The capture was caught on camera and will air on a future episode of ABC's "Ocean Mysteries with Jeff Corwin."
Corwin was standing on a 5-acre calcium formation in the middle of Thai waters, looking for bass, when The Post reached him by phone. The conservationist and television show host has been in the country for about a month, filming segments with the help of local fishermen and scientists.
"The science is what makes this epic to me," Corwin said. "It's a personal and professional check off my bucket-list."
Scientists know very little about giant freshwater stingrays, which are some of the oldest fish on the planet. This was especially important for Nantarika Chansue, a veterinarian in Bangkok and university professor, who took Corwin out on the expedition. After measuring the animal, she discovered that she had actually caught and tagged this very same fish in 2009.
"It's the very first step to try and unravel the mysteries of this animal's life cycle," said Zeb Hogan, who runs the Megafishes Project and is a professor at the University of Nevada, Reno. "Every little bit we can learn about this fish can potentially help protect it."
Hogan, a National Geographic fellow, had been a part of the 2009 expedition that caught the stingray. Researchers don't know much about the giant freshwater stingray, Hogan said, including how large they can grow and at what rate, how long they tend to live and its ecology. For instance, does it make its way to the ocean at some point in its life cycle?
Scientists can learn a great deal by catching a previously tagged fish. DNA and blood samples help fill in clues about diet and pollution exposure, and measurements can tell us more about how quickly they grow.
Given that this particular fish was pregnant both times it was caught, Hogan believes where it was found is likely a nursery area.
Giant freshwater stingrays live in southeast Asia. Considered an endangered species, the fish have had to endure water pollution, river damming cutting off access to other habitats, and over-fishing when they are smaller, Hogan said.
People live along the Mae Klong River where the stingray was caught; it's highly traveled, and parts of the river are urban. A market floats nearby.
"This is an amazing river system, a culturally important river system, but it's highly stressed," Corwin said. "We're sitting in the pen, examining this beautiful behemoth of a ray, and we're being constantly washed over by plastic."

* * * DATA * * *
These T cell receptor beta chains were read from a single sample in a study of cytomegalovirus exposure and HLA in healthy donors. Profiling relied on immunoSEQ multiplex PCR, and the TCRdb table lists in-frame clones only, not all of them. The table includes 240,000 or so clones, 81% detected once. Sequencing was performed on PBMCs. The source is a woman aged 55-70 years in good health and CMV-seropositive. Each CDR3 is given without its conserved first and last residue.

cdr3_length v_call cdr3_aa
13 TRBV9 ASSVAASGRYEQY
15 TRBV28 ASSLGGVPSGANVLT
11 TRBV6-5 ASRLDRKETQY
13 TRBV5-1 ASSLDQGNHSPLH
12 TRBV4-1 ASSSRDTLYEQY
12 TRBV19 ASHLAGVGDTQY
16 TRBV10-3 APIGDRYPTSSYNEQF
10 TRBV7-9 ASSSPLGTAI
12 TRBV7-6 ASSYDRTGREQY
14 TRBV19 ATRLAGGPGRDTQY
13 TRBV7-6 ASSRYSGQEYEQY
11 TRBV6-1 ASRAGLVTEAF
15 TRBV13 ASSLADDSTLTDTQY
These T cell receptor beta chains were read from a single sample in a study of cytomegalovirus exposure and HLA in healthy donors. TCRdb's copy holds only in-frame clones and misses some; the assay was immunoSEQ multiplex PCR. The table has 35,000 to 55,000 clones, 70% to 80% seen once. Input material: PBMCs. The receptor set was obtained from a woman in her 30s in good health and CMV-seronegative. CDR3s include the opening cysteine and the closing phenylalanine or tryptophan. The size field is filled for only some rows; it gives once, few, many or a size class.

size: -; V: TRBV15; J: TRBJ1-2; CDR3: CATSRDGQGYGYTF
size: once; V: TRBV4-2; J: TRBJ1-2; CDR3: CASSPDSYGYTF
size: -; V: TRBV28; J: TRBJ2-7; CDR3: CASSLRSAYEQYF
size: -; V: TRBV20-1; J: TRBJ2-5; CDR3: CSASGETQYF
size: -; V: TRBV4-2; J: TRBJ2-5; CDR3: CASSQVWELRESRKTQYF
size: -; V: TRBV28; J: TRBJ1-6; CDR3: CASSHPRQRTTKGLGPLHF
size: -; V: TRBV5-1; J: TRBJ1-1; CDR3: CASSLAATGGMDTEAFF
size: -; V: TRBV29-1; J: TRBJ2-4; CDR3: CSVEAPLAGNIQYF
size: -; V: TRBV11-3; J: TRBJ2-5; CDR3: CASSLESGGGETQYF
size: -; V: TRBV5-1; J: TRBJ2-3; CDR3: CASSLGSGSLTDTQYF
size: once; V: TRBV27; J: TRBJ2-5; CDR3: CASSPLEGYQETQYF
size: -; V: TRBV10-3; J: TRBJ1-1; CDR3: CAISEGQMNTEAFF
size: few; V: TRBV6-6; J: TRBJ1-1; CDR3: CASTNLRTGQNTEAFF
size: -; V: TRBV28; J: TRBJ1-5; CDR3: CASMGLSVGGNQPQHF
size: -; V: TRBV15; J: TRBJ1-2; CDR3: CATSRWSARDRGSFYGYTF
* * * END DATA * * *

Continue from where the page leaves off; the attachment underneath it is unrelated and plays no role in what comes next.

The team actually caught a few other rays that day, but the fish got away or weren't nearly as large. Using snakehead fish as bait, a plastic jug as a bobber, line as thick as yarn and a special hook that disintegrates in a week, the fisherman hooked the stingray and tied the line. Then came the hard part.
Stingrays burrow under the mud on the river's bottom, and their flat, dinner-table like body functions like a suction cup. Corwin said the boat of eight people was essentially pulled up river by the fish.
"My passion is fishing, I love catching tuna," Corwin said. "I thought I had the chutzpah, and I tell you what, I was looking at my cameraman, and I said, '... I'm going to bloody puke in two seconds.' And then one of these Thai fisherman, he's all muscle, takes over, and he's tugging as much as I am."
Once the fish let go from the bottom, the men scooped it up, cradled it and placed it in a underwater, mesh pen. They covered the fish's stinging spine.
After collecting samples and measurements, Corwin, Chansue and the team let the stingray go. They weren't able to weigh the fish without harming it, so we may never truly know if it beat the previous record-holder. The expedition was a collaboration with a sport fishing company, which lets people catch these kinds of fish for scientists to examine, and then release.
In 2009, the stingray measured about 6.5 feet wide and 15 feet long. Six years later, it had grown to almost 8 feet wide, although it was about a foot shorter. Hogan said it's not unusual for stingrays to lose parts of their very long tail, which may have happened in this case.
About 30 species of freshwater fish can grow to be over 6 feet long and weigh more than 200 pounds, and they appear on six continents, Hogan said. "Some of them we know about, but many of them remain a mystery," he said.
By contrast, large, ocean-dwelling fish have been well-studied and documented. Freshwater fish, by contrast, are more localized creatures that don't necessarily draw in worldwide efforts and experts.
"Ocean fish, by their nature, are very global," Hogan said. "People work together all over the world to learn about ocean fish, but people don't work together in the same way to learn about freshwater fish."
The fortuitous catch in Thailand could help scientists figure out why these ancient creatures still swim in Earth's fresh waters, and how to make sure they still can in the future.